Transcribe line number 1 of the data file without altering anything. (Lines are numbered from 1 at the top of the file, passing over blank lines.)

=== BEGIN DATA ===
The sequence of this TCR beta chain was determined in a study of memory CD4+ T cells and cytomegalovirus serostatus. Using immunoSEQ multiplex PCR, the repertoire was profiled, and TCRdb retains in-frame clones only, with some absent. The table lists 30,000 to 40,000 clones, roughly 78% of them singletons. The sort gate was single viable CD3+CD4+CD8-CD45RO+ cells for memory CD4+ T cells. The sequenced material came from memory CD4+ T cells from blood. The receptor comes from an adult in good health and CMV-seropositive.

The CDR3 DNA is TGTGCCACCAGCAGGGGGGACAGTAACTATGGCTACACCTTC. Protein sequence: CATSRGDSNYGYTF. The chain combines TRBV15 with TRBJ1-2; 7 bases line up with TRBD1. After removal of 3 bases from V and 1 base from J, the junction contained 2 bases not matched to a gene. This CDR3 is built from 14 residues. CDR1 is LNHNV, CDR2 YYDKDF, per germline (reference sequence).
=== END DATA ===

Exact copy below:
The sequence of this TCR beta chain was determined in a study of memory CD4+ T cells and cytomegalovirus serostatus. Using immunoSEQ multiplex PCR, the repertoire was profiled, and TCRdb retains in-frame clones only, with some absent. The table lists 30,000 to 40,000 clones, roughly 78% of them singletons. The sort gate was single viable CD3+CD4+CD8-CD45RO+ cells for memory CD4+ T cells. The sequenced material came from memory CD4+ T cells from blood. The receptor comes from an adult in good health and CMV-seropositive.